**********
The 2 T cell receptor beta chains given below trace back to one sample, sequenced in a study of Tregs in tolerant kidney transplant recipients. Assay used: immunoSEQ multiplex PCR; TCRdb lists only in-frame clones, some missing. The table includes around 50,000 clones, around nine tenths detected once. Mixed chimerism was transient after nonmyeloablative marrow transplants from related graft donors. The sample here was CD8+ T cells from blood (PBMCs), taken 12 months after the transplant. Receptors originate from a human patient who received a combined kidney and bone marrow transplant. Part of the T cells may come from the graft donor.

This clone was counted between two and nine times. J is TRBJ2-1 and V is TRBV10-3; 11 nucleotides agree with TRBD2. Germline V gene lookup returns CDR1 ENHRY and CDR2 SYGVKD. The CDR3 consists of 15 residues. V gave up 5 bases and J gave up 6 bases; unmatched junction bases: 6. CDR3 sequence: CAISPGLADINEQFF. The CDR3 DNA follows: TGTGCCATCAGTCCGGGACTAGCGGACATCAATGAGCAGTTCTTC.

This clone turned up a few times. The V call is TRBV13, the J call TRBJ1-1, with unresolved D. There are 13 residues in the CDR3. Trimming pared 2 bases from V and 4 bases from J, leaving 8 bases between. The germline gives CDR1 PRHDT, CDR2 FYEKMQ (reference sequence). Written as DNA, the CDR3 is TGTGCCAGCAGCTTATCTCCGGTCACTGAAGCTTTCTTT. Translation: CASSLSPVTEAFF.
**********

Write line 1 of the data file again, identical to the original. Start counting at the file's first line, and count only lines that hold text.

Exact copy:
The 2 T cell receptor beta chains given below trace back to one sample, sequenced in a study of Tregs in tolerant kidney transplant recipients. Assay used: immunoSEQ multiplex PCR; TCRdb lists only in-frame clones, some missing. The table includes around 50,000 clones, around nine tenths detected once. Mixed chimerism was transient after nonmyeloablative marrow transplants from related graft donors. The sample here was CD8+ T cells from blood (PBMCs), taken 12 months after the transplant. Receptors originate from a human patient who received a combined kidney and bone marrow transplant. Part of the T cells may come from the graft donor.